Marketing is often described as a “necessary evil.” You know that you need to reach beyond your circle of influence to capture new business, but it’s not what you enjoy about being an advisor. You enjoy the expertise that you’ve forged after years in the business. You like developing rapport with clients and tackling the unique challenges that any given client might bring. Marketing just doesn’t give you that same satisfaction.
If we’re being honest, a lot of marketing tactics feel downright sleazy.
Mass mailers. Off-shoring blanket cold calling. Internet “squeeze” pages. Diving deep into the marketing world can start to feel like you are moving farther and farther away from what makes you, well, you. You feel that clients respect you for your professionalism and your candor. You don’t want to tarnish that with a cheesy marketing campaign.
Put in terms that might ring even true for advisors, you value dignity. You talk to your clients about their dignity and how planning for their future helps them keep it. In those hard conversations about planning for retirement and long-term care insurance and how clients want their finances managed when they do reach that end point in their life, you are ultimately talking about dignity and how to protect it. An advisor’s job is to provide that guidance, and serving as that expert means running your business in a way that reflects the seriousness of the work.
As a result, advisors shy away from opportunities to grow their business because they fear that they might have to sacrifice their dignity if they take an aggressive approach to creating explosive growth in their business. This fear is reasonable, but it is possible to market your business with dignity if you approach the process with the right mindset and the right plan.
Staying on Brand
For every injury attorney that flashes a check with a scrolling number and throws out a tagline in his commercial, there is one that instead uses airtime to talk about community causes and his client’s stories. Where one rehashes the bare minimum for a commercial, the other accepts that building relationships can take time and chooses instead to highlight his connection to the people he serves.
It’s the same tactic executed with very different approaches. One drips with marketing sleaze while the other is sincere and reflects positively on the brand behind it.
Virtually every marketing vehicle available to you can be executed with the kind of style and dignity that matches you and your business. The reason you see a lot of bad marketing is because good marketing is frankly hard to do. It takes time. It takes work. And sometimes it takes a great investment to achieve the quality that takes the experience your clients have with you in person and extends it to your marketing. When you do this successfully, a prospect who enters your business through this marketing will have a seamless experience with your brand from first impression all the way through years of service.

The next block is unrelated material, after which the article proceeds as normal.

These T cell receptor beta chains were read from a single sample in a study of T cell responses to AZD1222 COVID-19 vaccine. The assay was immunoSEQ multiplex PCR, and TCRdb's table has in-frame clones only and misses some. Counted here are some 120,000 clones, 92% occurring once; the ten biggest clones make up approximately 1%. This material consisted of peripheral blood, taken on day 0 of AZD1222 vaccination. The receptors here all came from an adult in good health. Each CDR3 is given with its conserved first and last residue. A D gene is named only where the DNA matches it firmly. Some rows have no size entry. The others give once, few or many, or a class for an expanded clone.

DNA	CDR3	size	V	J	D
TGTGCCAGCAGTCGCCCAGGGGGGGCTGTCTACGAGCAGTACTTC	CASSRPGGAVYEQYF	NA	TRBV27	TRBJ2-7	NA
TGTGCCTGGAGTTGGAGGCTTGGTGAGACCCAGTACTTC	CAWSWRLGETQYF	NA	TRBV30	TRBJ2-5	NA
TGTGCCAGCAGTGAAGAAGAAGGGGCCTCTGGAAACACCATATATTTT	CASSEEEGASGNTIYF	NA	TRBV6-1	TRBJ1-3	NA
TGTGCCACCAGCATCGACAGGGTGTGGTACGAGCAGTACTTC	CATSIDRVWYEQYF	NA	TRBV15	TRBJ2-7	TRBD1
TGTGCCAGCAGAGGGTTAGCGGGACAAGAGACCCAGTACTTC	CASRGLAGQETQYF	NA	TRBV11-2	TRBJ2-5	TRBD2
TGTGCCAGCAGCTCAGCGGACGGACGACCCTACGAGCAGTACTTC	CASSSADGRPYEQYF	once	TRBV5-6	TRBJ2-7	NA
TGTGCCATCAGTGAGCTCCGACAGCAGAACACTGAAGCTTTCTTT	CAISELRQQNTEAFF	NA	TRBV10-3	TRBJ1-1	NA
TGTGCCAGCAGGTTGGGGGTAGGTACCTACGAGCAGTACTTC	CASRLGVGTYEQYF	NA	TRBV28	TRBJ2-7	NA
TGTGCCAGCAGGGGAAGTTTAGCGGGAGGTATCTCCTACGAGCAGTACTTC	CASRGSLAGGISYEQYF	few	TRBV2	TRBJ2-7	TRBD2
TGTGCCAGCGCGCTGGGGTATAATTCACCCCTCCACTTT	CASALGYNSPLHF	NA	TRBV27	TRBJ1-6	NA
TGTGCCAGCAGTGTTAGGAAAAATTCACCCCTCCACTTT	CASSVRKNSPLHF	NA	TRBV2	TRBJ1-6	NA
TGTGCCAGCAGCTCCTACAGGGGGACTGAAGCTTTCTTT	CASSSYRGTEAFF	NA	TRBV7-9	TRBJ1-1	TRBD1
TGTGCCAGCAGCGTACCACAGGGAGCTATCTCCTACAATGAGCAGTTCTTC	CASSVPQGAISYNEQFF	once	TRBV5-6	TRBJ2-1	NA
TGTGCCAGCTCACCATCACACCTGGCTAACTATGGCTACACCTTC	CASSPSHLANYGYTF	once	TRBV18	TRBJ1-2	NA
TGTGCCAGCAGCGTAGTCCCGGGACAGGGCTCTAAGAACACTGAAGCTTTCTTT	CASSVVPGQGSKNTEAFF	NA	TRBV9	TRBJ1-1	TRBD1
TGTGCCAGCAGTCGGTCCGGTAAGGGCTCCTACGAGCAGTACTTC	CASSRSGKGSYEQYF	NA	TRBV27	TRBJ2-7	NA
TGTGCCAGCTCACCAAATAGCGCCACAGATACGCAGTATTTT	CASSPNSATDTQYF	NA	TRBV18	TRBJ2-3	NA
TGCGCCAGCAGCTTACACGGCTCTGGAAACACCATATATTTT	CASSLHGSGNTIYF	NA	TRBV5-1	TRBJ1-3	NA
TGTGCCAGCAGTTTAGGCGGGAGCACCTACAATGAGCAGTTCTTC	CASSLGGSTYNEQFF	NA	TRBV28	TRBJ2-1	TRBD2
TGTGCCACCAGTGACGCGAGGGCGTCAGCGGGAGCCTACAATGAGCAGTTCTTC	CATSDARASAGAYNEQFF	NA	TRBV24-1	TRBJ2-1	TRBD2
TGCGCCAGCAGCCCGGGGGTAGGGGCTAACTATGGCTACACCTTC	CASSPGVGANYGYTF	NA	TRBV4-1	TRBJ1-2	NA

In our space, as an appointment setting firm, this is the first conversation that we often have with clients. Most advisors have had brushes with cold calling in the past, and by and large most of those experience are probably negative. Phone calls from off-shore sales associates turnoff prospects. An untrained sales associate, regardless of the language they speak, doesn’t speak with the poise and professionalism that you want to be known for.
So you don’t cold call, and you don’t work with appointment setters because you’re worried about losing that dignity.
Here’s how we tackled that challenge:
- We use an extensive storyboarding process to capture an advisor’s story for our sales associates to use when they call
- We train our advisors to speak as if they were sitting in your office, representing your business the way you want to be represented
- We evaluate set appointments, asking advisors to rate how well they fit the target audience so that we can consistently bring in high value prospects that meet an advisor’s criteria
- We provide sales coaching to advisors so that they can expertly tackle the unique sales opportunity that a set appointment presents
When the process is handled with thoughtfulness and care, the end result is a pipeline full of qualified prospects.
The Broader Picture of Your Marketing
You can take the lessons that we’ve learned from appointment setting and apply them to any of your marketing efforts, from your website to your drip campaigns. As you focus on sales and service, bring in experts that have the skill and the reputation to build marketing vehicles representative of your business. It might take more effort to reach the level of quality that you desire, but your brand will be better for it.
So rather than shy away from marketing for the sake of your dignity, use your standards to push your new business efforts to new heights.
This article originally appeared in ThinkAdvisor.
Photo by Kyle Geib used with permission under Creative Commons license.